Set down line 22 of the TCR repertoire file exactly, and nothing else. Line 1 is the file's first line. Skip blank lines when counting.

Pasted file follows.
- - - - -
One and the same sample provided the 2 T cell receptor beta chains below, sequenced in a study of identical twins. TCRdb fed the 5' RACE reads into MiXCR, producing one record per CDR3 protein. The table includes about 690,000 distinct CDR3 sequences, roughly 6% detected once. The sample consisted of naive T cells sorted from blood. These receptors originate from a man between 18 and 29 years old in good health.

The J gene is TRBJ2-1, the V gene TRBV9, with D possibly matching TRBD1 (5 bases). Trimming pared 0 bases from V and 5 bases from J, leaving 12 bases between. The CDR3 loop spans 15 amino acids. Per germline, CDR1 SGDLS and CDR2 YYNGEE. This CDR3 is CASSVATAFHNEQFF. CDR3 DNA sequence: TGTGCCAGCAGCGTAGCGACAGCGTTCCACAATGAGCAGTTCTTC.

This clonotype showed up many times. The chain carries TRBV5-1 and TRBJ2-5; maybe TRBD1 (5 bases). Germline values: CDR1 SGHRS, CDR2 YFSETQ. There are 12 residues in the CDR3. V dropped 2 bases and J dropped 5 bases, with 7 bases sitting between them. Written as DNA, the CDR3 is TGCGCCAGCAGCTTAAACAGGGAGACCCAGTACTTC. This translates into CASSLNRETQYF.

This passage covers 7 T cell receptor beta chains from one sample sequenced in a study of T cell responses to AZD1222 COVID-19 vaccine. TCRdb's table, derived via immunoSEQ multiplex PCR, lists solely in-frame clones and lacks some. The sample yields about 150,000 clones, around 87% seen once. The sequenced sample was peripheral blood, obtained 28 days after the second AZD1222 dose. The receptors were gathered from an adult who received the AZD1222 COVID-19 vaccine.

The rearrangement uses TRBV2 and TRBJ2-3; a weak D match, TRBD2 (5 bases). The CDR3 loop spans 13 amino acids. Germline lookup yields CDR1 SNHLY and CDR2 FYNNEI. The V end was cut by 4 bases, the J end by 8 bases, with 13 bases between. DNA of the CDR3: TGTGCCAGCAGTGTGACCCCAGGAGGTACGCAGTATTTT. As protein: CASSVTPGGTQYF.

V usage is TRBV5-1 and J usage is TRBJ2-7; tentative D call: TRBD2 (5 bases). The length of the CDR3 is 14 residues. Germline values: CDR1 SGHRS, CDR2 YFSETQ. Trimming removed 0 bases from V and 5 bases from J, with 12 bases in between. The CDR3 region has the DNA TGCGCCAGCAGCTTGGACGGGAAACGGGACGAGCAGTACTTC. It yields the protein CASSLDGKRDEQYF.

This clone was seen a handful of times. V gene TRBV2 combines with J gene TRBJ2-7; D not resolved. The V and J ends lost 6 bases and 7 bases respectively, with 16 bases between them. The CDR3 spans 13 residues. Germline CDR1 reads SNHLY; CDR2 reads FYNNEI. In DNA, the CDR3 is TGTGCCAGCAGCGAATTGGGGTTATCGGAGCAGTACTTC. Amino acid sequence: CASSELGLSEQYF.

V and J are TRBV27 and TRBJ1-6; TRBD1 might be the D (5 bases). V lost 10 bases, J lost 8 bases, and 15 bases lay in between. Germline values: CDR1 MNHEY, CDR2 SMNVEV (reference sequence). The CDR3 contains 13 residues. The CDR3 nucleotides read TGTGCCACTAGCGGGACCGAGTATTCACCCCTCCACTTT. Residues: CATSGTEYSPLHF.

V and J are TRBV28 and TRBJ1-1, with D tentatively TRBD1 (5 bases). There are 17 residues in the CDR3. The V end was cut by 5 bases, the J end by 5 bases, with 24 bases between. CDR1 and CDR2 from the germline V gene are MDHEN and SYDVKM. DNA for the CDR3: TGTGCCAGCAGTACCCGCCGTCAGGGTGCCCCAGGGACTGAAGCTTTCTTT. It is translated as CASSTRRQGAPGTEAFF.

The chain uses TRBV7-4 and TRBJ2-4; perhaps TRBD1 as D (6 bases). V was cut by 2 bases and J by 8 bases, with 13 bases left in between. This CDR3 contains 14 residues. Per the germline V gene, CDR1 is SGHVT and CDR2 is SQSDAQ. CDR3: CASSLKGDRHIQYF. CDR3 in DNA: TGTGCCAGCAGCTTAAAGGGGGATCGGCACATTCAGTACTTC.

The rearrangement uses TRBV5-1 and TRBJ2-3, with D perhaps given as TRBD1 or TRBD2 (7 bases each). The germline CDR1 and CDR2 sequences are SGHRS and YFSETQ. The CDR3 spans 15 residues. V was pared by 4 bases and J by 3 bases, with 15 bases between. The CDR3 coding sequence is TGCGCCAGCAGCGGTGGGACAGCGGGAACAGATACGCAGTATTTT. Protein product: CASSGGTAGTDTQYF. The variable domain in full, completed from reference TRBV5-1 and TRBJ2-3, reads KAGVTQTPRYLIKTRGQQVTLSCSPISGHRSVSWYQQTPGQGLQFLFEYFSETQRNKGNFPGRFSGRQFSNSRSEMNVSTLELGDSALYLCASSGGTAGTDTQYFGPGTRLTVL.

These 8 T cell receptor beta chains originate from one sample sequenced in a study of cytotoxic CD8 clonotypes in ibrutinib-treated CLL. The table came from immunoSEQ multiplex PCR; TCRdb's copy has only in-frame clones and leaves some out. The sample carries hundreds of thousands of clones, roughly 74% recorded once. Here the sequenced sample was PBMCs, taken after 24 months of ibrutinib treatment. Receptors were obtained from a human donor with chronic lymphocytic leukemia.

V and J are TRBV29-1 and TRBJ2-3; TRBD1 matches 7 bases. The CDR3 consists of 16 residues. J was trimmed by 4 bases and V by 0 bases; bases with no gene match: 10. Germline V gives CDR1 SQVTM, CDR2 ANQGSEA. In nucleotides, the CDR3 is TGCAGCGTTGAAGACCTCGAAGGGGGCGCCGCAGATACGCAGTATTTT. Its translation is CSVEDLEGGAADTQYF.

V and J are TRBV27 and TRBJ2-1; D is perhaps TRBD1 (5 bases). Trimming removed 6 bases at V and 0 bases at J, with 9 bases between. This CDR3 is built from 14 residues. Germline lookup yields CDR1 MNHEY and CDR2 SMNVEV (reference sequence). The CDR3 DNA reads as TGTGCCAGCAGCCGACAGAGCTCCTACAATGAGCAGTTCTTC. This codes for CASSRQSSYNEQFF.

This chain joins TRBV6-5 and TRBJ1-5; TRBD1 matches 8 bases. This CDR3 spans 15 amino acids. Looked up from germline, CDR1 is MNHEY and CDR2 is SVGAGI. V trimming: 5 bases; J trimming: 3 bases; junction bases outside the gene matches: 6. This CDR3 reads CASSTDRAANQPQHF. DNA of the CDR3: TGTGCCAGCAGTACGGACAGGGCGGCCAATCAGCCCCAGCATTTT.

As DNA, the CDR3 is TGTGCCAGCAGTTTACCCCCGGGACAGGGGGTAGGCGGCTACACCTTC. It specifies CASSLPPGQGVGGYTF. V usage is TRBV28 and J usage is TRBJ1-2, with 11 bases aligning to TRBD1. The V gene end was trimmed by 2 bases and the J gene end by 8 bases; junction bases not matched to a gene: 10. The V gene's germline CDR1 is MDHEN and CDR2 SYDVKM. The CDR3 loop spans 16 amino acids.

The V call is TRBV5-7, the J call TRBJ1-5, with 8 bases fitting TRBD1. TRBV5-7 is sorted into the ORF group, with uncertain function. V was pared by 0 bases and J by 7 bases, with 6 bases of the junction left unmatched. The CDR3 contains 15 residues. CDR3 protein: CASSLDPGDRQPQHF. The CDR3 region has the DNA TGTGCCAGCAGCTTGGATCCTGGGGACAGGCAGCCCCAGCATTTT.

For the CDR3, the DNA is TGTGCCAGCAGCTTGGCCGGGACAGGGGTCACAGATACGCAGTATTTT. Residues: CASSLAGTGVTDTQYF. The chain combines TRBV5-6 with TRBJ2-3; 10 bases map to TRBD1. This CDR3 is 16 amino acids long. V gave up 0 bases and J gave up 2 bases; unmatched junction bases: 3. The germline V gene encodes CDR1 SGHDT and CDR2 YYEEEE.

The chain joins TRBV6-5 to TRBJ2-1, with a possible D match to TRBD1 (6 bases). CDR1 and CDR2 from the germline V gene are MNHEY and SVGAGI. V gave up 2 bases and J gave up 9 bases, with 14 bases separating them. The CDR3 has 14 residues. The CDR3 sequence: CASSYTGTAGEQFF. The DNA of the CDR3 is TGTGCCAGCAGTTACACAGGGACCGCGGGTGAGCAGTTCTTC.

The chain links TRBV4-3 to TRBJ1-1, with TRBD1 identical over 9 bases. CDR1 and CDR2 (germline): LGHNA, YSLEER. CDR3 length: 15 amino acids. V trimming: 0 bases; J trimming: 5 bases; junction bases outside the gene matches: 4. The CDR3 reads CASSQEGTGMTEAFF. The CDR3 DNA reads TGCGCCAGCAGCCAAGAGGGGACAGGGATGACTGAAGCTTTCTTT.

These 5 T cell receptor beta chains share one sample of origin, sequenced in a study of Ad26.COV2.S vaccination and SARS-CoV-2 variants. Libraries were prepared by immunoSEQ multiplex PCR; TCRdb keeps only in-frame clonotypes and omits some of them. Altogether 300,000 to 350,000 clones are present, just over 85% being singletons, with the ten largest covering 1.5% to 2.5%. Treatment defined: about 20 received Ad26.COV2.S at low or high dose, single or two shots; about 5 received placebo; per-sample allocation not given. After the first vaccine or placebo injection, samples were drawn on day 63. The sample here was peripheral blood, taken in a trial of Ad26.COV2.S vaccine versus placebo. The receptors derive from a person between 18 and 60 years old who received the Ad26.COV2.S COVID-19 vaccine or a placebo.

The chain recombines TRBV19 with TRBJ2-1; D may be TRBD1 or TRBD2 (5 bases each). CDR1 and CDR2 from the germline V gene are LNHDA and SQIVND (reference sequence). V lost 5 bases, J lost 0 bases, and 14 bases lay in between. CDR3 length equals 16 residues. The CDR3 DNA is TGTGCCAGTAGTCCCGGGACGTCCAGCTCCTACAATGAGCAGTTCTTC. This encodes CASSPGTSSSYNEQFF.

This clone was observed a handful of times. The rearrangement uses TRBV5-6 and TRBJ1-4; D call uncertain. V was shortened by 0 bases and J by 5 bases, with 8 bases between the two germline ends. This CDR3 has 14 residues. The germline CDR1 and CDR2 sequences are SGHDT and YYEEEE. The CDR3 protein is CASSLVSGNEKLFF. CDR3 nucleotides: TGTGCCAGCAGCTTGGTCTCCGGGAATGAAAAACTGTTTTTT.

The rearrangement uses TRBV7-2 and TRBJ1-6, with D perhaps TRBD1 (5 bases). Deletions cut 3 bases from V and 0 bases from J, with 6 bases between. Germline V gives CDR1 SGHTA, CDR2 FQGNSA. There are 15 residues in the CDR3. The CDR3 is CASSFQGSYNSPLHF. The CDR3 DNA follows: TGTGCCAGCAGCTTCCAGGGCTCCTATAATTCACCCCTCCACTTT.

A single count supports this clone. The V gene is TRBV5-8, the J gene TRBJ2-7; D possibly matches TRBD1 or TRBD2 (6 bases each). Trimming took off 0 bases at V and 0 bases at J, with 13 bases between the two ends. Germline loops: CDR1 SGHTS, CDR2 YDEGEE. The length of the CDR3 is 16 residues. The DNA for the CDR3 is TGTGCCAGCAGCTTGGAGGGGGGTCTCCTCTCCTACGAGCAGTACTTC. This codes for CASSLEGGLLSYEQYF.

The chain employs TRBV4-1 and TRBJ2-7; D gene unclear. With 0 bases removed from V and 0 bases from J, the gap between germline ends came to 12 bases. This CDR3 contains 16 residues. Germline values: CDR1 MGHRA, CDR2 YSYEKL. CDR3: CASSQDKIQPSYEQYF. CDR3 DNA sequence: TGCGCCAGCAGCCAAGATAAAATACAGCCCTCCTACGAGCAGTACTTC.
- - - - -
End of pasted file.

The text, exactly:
The chain recombines TRBV19 with TRBJ2-1; D may be TRBD1 or TRBD2 (5 bases each). CDR1 and CDR2 from the germline V gene are LNHDA and SQIVND (reference sequence). V lost 5 bases, J lost 0 bases, and 14 bases lay in between. CDR3 length equals 16 residues. The CDR3 DNA is TGTGCCAGTAGTCCCGGGACGTCCAGCTCCTACAATGAGCAGTTCTTC. This encodes CASSPGTSSSYNEQFF.